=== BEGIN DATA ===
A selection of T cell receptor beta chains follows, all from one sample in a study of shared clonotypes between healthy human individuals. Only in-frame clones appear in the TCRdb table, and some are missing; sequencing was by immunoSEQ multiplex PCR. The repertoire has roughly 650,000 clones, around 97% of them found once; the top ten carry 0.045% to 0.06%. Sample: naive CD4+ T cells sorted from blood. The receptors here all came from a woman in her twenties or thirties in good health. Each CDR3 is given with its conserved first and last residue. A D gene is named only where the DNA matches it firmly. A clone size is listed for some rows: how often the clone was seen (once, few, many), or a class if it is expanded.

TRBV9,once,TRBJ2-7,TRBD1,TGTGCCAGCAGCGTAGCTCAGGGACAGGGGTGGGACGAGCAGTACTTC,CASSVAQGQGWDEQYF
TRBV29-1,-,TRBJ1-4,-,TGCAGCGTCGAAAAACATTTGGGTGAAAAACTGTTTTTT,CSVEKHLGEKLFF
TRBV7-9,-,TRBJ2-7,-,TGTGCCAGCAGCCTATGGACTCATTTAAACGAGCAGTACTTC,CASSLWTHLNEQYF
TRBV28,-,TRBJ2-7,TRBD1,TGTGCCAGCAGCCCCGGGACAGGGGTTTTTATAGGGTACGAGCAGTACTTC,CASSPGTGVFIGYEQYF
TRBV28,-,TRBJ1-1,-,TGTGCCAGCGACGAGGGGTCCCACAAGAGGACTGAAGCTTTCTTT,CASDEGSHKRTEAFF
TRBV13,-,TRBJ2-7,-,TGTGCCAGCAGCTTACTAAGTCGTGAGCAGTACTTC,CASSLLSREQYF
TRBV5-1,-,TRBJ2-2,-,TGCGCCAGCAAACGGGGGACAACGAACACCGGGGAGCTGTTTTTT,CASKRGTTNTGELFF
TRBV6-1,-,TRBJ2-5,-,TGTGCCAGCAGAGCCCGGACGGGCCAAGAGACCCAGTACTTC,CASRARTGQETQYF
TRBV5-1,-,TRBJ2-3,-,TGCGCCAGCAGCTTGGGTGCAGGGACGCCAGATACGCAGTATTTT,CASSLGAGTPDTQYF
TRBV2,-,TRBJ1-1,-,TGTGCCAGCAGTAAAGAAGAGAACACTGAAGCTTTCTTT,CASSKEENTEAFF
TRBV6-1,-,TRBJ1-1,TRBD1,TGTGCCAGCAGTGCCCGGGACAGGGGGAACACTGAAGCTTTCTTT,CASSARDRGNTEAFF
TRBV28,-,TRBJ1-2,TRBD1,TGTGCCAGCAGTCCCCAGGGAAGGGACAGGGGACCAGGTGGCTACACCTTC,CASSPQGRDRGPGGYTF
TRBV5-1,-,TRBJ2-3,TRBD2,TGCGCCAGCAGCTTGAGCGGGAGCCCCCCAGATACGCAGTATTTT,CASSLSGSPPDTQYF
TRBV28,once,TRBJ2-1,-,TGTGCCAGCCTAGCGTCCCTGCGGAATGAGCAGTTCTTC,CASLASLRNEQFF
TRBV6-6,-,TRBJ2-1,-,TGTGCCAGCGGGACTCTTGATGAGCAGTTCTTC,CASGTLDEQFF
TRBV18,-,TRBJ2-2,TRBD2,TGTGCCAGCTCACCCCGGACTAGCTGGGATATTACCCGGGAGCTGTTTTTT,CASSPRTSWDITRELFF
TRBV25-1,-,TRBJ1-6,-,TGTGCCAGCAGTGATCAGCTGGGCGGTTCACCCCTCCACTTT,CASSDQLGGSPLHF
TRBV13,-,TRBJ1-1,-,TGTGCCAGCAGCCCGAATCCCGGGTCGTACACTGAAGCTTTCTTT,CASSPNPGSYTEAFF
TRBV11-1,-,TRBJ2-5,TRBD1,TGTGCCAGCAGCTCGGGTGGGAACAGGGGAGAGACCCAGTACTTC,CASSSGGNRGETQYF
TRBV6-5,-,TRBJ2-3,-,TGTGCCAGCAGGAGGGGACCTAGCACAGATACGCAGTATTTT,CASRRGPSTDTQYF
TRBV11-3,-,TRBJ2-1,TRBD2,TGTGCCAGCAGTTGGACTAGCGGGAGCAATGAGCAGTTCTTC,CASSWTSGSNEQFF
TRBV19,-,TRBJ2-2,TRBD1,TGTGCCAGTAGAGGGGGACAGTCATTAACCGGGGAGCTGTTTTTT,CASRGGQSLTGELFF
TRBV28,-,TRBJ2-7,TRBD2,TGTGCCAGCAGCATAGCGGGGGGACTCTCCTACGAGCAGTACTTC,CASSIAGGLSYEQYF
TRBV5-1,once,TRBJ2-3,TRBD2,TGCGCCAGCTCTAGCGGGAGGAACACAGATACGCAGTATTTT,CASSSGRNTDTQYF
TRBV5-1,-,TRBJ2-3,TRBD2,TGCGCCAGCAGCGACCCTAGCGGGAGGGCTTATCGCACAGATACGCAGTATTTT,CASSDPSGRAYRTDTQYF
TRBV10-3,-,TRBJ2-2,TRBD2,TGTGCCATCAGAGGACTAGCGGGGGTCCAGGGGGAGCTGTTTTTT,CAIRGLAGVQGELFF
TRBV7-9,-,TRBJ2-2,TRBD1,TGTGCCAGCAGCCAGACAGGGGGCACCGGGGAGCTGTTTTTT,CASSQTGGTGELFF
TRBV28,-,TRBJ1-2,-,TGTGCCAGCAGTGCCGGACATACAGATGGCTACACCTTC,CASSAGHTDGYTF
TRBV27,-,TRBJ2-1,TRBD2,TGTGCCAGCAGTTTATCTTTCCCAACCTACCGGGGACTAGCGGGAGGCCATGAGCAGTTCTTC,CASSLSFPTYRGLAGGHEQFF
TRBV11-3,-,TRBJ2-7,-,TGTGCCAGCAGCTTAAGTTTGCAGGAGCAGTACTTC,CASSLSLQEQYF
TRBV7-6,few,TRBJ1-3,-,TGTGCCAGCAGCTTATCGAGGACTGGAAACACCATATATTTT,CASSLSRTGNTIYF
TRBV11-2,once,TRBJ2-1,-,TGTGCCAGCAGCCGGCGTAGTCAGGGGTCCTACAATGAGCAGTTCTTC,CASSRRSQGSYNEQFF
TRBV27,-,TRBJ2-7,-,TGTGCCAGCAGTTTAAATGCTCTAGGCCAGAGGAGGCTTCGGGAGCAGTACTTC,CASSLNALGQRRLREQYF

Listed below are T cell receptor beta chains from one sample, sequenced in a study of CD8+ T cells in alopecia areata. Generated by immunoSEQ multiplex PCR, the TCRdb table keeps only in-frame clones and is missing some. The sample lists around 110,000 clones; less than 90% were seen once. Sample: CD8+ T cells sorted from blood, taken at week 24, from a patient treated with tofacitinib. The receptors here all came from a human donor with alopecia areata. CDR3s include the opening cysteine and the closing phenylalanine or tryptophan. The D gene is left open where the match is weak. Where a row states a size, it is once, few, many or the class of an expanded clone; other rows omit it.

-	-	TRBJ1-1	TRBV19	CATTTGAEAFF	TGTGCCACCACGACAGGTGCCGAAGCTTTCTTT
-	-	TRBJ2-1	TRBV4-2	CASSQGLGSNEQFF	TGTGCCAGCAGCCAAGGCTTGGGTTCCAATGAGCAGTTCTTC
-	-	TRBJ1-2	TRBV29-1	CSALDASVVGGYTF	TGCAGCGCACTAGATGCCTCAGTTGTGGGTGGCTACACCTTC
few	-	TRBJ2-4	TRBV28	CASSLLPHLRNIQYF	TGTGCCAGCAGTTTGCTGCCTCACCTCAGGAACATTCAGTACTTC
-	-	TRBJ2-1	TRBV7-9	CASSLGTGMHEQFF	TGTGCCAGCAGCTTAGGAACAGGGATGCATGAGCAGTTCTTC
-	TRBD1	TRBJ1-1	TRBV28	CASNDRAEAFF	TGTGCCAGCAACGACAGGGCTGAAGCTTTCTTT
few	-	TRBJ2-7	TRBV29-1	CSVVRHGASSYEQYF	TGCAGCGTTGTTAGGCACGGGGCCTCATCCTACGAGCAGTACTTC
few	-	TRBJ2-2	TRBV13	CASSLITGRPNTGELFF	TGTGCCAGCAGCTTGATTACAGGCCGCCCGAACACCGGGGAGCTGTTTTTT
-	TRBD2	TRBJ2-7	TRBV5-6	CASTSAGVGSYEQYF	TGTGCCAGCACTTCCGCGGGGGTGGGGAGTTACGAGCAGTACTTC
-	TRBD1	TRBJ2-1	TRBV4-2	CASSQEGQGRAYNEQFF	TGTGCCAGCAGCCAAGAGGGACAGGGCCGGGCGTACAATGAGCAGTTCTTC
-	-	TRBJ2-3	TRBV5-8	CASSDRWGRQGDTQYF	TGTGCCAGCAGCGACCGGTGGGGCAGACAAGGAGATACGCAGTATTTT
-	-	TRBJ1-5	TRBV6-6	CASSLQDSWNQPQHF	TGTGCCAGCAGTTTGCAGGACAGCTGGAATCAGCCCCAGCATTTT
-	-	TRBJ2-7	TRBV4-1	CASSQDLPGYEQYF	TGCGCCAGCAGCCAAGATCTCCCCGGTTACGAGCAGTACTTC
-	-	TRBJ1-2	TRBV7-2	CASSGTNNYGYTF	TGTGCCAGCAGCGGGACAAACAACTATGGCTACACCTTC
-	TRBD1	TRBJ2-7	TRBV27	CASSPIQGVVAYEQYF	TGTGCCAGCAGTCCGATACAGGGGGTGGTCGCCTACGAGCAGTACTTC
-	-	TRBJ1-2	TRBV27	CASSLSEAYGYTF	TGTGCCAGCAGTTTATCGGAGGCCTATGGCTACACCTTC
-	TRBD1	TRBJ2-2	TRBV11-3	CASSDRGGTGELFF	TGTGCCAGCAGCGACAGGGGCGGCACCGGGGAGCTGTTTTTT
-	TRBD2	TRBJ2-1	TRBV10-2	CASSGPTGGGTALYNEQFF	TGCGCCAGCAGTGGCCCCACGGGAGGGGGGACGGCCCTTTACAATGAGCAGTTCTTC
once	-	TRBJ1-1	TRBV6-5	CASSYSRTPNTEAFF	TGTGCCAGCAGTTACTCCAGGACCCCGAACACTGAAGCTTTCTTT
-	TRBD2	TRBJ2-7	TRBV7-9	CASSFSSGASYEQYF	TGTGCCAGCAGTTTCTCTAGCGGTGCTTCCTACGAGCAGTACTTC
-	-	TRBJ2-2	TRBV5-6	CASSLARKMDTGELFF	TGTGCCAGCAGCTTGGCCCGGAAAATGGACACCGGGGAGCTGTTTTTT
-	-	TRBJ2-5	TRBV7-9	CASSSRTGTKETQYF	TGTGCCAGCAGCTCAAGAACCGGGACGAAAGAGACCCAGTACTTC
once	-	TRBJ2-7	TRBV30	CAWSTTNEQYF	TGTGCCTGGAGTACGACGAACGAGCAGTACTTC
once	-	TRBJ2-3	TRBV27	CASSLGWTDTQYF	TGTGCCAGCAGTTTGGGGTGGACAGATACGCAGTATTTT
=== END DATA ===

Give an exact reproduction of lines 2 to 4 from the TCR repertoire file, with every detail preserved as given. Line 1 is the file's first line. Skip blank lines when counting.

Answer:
TRBV9,once,TRBJ2-7,TRBD1,TGTGCCAGCAGCGTAGCTCAGGGACAGGGGTGGGACGAGCAGTACTTC,CASSVAQGQGWDEQYF
TRBV29-1,-,TRBJ1-4,-,TGCAGCGTCGAAAAACATTTGGGTGAAAAACTGTTTTTT,CSVEKHLGEKLFF
TRBV7-9,-,TRBJ2-7,-,TGTGCCAGCAGCCTATGGACTCATTTAAACGAGCAGTACTTC,CASSLWTHLNEQYF